Sport expertise research provides a robust body of knowledge on the characteristics that separate experts from those less skilled. Perceptual skill is recognized as an important factor in agility performance in team sports like Australian Football (AF). However, perceptual-agility research to date has concentrated on inter expertise skill differences (i.e., elite vs. novice). This study investigated the presence of any intra-group differences within a cohort of elite AF athletes on a simulated perceptual-agility task. Specific aims were to 1) identify if AF athletes predetermined as high agility displayed superior perceptual-agility skill compared to low agility AF athletes, and 2) identify if high experience AF athletes displayed superior perceptual-agility skill compared to low experience AF athletes. Fourteen AF athletes performed a video-based Perceptual-Agility Test (PAT) that assessed the athletes’ decision time and decision accuracy in response to intercepting an attacking player on the projected simulation. Part 1 of the analysis; the athletes were divided into two groups (n = 7 each) by way of median split according to their in-game defensive agility performance scores. T-tests were conducted to reveal any differences between the groups in decision time and decision accuracy (Part 1 and Part 2). No significant differences were found in decision time or decision accuracy between the high and low agility AF athletes. Part 2 of the analysis; the 14 athletes (high experience) were compared to a group of low experience athletes (n = 8) on their PAT performance. No significant differences were found in decision time or decision accuracy between the high and low experience AF athletes. While there were no observable differences within the cohort of elite AF athletes using the predetermined classifications of agility and experience, this study does, however, confirm the difficulty of revealing intra expertise performance indicators using assessment tools that routinely discriminate a priori levels of skill (i.e., expert vs. novice).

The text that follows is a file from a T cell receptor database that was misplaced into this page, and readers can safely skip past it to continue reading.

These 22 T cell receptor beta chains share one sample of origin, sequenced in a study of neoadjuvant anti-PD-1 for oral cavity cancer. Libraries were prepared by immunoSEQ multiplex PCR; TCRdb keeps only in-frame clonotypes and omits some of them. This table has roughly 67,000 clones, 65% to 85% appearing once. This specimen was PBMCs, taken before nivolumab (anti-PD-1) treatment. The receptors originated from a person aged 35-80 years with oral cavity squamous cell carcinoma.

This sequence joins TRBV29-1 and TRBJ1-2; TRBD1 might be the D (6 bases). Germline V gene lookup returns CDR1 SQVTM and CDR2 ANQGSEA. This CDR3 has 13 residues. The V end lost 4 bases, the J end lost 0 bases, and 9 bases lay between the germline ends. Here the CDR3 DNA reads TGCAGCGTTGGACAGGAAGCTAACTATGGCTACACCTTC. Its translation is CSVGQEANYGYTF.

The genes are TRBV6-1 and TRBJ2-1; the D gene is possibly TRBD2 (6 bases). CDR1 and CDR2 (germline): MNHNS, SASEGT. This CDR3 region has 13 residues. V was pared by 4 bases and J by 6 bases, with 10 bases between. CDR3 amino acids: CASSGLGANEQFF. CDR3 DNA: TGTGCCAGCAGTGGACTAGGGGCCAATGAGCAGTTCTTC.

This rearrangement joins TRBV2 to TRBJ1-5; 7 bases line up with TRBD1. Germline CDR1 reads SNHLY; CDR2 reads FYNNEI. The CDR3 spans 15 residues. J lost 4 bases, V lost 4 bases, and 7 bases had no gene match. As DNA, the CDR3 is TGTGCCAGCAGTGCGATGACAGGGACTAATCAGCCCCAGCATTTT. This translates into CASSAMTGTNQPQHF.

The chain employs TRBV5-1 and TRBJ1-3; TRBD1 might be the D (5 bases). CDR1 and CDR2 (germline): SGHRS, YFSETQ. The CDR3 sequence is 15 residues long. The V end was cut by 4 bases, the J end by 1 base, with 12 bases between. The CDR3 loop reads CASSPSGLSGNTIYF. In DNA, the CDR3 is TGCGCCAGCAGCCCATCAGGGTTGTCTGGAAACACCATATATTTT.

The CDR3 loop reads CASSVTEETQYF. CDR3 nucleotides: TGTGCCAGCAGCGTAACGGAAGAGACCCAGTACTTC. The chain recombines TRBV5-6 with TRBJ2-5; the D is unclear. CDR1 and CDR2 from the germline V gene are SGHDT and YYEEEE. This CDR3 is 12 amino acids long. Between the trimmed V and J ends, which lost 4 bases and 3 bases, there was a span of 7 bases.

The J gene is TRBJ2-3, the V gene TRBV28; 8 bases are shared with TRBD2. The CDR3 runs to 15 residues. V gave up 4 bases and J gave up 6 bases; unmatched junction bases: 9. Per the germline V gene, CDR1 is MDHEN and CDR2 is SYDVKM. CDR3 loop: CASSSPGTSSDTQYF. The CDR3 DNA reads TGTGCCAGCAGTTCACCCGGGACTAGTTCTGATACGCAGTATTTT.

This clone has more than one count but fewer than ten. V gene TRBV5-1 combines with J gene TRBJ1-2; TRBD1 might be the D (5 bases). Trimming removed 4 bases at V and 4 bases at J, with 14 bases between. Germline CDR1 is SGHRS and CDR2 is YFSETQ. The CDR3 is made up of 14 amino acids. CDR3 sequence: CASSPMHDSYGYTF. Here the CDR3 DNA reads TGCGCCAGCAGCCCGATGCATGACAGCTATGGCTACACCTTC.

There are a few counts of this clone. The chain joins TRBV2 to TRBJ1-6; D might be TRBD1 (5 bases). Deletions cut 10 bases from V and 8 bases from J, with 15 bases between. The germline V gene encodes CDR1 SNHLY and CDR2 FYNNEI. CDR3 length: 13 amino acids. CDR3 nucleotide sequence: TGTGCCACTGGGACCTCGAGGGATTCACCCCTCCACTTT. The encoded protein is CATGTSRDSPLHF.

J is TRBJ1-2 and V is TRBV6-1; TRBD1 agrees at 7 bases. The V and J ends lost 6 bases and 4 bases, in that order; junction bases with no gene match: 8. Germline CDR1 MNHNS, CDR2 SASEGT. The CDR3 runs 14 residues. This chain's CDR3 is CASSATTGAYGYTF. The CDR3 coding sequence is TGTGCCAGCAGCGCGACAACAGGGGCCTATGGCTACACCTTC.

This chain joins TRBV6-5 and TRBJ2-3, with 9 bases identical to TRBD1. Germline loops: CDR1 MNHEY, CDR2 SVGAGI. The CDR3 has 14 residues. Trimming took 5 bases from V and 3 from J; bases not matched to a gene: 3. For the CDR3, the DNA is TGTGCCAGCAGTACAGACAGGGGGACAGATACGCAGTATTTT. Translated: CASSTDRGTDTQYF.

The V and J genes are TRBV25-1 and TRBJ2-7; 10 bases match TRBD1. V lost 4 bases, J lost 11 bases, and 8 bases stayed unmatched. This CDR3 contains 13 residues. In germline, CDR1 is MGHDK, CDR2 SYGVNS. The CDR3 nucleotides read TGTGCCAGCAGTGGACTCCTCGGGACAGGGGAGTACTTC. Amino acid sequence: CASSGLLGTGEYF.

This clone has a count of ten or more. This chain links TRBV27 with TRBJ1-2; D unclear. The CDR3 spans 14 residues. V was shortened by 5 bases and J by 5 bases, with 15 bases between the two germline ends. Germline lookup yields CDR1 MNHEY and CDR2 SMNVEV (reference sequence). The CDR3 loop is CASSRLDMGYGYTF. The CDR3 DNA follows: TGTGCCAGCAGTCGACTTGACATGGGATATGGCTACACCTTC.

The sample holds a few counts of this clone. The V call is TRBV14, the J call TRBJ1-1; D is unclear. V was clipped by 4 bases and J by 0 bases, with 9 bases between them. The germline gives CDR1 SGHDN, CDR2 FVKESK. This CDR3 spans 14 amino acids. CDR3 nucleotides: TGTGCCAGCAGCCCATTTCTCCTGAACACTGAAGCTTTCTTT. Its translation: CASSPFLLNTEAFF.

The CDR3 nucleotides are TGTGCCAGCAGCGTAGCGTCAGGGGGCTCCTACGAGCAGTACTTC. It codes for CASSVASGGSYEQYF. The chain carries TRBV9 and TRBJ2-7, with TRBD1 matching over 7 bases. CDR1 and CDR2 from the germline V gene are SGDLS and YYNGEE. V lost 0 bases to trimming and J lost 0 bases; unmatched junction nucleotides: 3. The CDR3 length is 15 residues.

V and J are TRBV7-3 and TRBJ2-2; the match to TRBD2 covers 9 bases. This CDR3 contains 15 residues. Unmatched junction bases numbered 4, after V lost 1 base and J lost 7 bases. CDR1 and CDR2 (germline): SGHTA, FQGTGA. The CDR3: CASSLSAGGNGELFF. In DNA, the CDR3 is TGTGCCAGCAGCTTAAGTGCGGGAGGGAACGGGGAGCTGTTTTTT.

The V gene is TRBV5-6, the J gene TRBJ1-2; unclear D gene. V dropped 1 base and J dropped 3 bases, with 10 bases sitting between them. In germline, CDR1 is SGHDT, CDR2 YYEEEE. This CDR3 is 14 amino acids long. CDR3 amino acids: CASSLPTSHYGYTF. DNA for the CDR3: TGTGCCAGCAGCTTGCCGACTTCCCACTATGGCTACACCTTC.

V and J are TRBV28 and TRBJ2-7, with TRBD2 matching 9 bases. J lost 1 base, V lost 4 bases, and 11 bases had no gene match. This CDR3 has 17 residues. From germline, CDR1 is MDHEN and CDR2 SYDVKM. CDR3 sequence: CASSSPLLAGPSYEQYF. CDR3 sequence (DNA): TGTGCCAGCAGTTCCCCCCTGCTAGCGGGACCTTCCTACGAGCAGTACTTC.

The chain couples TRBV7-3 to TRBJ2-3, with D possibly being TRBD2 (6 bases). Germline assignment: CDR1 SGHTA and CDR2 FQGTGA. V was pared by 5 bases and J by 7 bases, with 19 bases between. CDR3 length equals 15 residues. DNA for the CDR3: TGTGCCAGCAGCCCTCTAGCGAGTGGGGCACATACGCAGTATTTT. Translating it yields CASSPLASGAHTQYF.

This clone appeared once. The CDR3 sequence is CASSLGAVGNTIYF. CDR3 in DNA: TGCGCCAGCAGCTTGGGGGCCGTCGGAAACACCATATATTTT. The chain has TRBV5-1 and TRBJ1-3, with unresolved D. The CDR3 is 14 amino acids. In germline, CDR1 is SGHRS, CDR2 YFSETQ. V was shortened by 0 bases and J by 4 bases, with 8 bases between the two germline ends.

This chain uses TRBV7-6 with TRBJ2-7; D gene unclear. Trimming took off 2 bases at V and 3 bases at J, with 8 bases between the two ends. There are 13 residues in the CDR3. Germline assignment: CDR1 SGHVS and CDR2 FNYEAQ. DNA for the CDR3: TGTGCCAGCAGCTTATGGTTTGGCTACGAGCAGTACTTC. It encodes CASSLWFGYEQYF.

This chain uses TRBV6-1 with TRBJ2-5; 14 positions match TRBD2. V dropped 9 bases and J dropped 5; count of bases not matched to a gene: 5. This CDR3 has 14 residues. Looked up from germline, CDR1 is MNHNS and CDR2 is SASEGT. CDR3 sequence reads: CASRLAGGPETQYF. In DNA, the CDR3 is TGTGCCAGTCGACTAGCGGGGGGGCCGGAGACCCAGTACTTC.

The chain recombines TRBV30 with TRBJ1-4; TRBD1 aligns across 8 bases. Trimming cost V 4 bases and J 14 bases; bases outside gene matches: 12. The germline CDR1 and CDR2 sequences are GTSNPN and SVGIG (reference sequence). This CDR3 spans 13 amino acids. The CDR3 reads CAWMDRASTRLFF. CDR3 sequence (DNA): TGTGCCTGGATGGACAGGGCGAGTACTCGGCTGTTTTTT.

Repeated sprint training improves intermittent peak running speed in team-sport athletes. J Strength Cond Res 25(5): 1318-1325, 2011-The aim of this study was to compare the effect of 2 repeated sprint training interventions on an intermittent peak running speed (IPRS) test designed for Australian Rules football. The test required participants to perform 10 3 10-m maximal efforts on an 80-m course every 25 seconds, for each of which the mean peak speed (kilometers per hour) was recorded to determine IPRS. The training interventions were performed twice weekly for 4 weeks immediately before regular football training. In the constant volume intervention (CVol), sprint repetition number remained at 10 (n = 9), and in the linear increase in volume (LIVol) intervention, repetition number increased linearly each week by 2 repetitions (n = 12). Intermittent peak running speed, 300-m shuttle test performance, and peak running speed were assessed before and upon completion of training. All measures were compared to a control group (CON; n = 8) in which players completed regular football training exclusively. Intermittent peak running speed performance in CVol and LIVol improved significantly (p < 0.01) by 5.2 and 3.8%, respectively, with no change in IPRS for CON. There were no differences in IPRS changes between CVol and LIVol. Additionally, peak running speed improved significantly (p < 0.01) by 5.1% for CVol, whereas 300-m shuttle performance improved significantly (p < 0.01) by 2.6% for LIVol only. Intermittent peak running speed, 300-m shuttle performance and peak running speed were improved after 4 weeks of training; however, progressively increasing sprint repetition number had no greater advantage on IPRS adaptation. Additionally, exclusive regular football training over a 4-week period is unlikely to improve IPRS, peak running speed, or 300-m shuttle performance.